Starring: Sverrir Gudnason, Shia LaBoeuf, Stellan Skarsgård
Director: Janus Metz
Running Time: 107 mins
Borg vs. McEnroe is a Swedish film about the rivalry between tennis heavyweight Björn Borg and young star John McEnroe, which came to a head at the Wimbledon final in 1980.
For a film that starts off in rather dry fashion, Borg vs. McEnroe ends up as an impressively engrossing and memorable watch, bringing ultimately engaging personal drama and gripping sporting tension into a striking marriage. It’s not all plain sailing from start to finish, and despite spirited performances across the board, this film can feel a little underwhelming at times, but come the finish, there’s more than enough excitement and intrigue to impress regardless.
Sports movies are always difficult to get right, particularly if the focus of the story is on the result of a tournament. In the end, the player/team either wins or loses, a premise that never really leaves much room for unpredictability and ingenuity.
However, while there is an element of intrigue on the sporting side of things here, Borg vs. McEnroe is first and foremost a personal drama, looking at the psyches of its two leads as they navigate the most important tournament in each of their careers so far, encountering major emotional obstacles with roots dating all the way back to their childhoods.
Now, as a more emotionally-driven personal drama, Borg vs. McEnroe is undoubtedly intimate and insightful in its look not only at the lives of two of tennis’ greatest legends, but also the realities of being a major sporting star, however it never really quite nails that drama down to a fully convincing or enthralling degree, instead missing the mark when trying to delve deep into their minds with a look at how their pasts lead all the way up to where they are now.
Proving frustrating as its switches back and forth between the present and childhood, Borg vs. McEnroe never gets into a good swing of things for the first two-thirds of its story, struggling to really tie together the events of the past with the characters of the present, and leaving you feeling lost on a number of occasions as to just why the two men act the way they do.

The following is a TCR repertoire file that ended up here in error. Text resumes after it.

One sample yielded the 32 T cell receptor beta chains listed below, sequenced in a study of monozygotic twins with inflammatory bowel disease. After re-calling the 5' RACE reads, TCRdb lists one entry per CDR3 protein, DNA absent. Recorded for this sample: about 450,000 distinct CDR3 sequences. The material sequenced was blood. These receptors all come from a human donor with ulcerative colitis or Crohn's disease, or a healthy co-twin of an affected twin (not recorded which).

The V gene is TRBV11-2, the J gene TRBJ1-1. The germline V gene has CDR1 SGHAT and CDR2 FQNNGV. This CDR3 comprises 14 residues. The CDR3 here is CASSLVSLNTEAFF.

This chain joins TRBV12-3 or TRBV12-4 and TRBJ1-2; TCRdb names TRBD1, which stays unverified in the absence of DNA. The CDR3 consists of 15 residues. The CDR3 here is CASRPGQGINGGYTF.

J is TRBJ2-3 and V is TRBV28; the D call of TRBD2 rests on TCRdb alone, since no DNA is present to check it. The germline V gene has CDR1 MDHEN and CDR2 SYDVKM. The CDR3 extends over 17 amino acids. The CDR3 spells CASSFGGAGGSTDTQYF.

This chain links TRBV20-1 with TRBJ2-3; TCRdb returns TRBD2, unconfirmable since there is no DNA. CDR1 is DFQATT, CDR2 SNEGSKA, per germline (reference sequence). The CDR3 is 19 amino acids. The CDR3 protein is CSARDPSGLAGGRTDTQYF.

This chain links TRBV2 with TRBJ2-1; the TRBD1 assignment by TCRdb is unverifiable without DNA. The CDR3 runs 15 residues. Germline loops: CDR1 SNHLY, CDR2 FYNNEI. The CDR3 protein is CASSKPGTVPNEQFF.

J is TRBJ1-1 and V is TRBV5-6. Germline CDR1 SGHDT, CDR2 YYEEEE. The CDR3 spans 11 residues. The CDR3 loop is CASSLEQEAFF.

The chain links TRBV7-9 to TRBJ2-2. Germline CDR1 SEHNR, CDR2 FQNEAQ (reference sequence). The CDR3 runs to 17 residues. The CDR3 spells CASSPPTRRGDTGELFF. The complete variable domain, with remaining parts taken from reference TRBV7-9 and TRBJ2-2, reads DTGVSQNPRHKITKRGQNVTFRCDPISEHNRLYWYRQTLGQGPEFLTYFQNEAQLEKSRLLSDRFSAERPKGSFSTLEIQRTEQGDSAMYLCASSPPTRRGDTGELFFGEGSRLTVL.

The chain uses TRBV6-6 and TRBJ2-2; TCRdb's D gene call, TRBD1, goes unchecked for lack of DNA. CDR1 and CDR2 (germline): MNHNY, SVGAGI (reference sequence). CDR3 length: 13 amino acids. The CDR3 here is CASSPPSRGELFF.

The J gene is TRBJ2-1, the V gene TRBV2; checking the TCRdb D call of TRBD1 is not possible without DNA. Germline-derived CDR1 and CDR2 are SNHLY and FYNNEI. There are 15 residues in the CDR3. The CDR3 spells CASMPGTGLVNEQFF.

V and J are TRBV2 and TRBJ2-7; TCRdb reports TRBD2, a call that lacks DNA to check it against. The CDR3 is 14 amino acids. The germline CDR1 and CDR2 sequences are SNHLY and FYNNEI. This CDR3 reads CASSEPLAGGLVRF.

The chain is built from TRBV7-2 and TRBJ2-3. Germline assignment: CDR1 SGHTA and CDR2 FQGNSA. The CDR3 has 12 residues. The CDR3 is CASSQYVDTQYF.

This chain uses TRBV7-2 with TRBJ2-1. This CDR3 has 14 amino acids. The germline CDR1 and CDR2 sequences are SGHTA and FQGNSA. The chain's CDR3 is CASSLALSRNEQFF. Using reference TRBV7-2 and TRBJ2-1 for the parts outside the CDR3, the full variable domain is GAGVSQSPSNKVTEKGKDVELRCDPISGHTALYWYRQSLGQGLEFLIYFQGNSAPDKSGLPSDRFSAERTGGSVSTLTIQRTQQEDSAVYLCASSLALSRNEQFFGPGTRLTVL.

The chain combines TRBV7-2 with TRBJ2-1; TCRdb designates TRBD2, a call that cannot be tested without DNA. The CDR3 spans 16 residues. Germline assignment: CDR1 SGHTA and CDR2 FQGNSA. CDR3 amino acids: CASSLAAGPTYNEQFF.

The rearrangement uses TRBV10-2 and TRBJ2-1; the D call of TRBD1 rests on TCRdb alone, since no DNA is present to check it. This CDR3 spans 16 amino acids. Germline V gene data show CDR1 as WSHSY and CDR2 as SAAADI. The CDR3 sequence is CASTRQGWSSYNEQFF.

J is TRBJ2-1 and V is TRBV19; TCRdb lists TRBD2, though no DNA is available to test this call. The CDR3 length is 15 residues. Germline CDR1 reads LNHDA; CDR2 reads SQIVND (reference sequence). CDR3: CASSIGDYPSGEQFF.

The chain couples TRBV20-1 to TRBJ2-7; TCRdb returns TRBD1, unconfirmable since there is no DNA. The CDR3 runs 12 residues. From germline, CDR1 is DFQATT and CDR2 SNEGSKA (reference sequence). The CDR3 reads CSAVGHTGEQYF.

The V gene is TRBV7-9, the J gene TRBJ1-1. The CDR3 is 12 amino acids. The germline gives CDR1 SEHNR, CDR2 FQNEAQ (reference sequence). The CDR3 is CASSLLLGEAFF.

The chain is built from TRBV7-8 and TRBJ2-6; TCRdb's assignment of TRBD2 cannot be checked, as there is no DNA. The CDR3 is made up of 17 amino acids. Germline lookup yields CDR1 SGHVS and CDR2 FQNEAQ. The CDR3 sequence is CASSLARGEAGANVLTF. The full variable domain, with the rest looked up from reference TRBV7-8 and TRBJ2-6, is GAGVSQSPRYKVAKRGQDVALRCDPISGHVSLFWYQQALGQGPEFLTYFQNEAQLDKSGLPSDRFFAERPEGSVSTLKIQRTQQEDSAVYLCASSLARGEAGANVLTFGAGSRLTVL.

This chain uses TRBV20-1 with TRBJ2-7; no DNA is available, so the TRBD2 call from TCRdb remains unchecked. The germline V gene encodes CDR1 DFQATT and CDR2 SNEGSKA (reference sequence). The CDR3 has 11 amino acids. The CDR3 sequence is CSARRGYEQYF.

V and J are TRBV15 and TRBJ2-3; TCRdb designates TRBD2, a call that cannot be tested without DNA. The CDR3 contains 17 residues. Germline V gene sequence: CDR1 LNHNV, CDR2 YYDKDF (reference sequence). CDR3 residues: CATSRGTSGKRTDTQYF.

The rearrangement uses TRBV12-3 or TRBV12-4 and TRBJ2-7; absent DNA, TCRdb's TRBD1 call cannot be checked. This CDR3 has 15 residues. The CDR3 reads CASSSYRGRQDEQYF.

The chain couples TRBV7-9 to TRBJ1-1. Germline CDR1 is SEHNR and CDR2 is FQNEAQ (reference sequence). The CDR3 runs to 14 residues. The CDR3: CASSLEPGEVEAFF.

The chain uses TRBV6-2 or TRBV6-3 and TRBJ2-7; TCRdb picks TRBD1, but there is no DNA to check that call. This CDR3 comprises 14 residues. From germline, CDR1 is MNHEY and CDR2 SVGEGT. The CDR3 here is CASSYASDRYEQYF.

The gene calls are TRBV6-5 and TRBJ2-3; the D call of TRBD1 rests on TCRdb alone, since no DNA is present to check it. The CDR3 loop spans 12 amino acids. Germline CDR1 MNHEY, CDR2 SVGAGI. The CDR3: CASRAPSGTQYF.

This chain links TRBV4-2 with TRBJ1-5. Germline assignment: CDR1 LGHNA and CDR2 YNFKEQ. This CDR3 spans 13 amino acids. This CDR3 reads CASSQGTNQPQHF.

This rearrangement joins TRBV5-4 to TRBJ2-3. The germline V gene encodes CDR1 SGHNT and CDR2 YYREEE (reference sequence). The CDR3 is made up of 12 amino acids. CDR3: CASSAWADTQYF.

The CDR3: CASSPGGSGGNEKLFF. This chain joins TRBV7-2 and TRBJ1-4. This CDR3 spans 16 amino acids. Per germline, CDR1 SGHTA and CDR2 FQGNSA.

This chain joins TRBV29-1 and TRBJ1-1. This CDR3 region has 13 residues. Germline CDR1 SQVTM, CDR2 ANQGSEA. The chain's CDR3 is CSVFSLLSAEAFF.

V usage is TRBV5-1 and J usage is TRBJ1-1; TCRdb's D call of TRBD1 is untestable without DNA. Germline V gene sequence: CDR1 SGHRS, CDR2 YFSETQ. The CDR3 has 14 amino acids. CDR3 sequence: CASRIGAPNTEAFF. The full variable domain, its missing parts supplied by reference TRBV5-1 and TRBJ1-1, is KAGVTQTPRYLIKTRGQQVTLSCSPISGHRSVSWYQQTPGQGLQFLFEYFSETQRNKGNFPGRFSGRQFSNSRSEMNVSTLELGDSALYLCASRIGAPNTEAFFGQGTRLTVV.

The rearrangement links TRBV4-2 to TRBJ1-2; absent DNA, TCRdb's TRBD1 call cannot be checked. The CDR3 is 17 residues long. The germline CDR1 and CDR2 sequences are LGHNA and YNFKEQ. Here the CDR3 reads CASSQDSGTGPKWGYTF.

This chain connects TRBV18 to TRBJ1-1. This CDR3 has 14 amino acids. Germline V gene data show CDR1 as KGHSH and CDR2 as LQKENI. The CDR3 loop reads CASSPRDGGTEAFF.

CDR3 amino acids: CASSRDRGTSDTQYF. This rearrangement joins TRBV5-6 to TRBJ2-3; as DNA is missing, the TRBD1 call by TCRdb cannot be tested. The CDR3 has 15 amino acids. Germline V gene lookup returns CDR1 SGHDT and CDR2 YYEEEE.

That confusion is clear evidence of the film’s narrative weaknesses, and it proves a major stumbling block in the movie’s attempts to engross you in its intimate emotional drama. As interesting as things prove at times, the first two-thirds of the film are far from the powerful work they aim to be.
Saying that, however, the story really picks up in the final third, when the narrative streamlines to the present, the drama picks up and a little bit of sporting tension is brought into the mix.
Firstly, while the connection between past and present is rather muddled through the first two-thirds, the final act brings those two eras together in far simpler fashion, giving you a clear demonstration of what events in the past have contributed directly to why either Borg or McEnroe is the way they are today – a vast improvement on what comes in the hour or so before.
Secondly, the drama is bolstered by some excellent sporting action which – even if you know the result – is brought to life in thoroughly engaging fashion, with dynamic and striking directing that makes the on-court action really pop on screen, a powerful and dramatic musical score, and two lead performances which are entirely game for the high stakes of the final game between the two rivals.
So, while the movie starts off in rather dry, underwhelming fashion, it ends up as quite an impressive spectacle, with memorable, exciting sporting drama mixing well with powerful emotion in the final act. That doesn’t excuse the struggles of the earlier acts by any means, but things do at least come good in the end and leave you feeling thoroughly satisfied with what is a perfectly solid sports biography, and that’s why I’m giving Borg vs. McEnroe a 7.5 overall.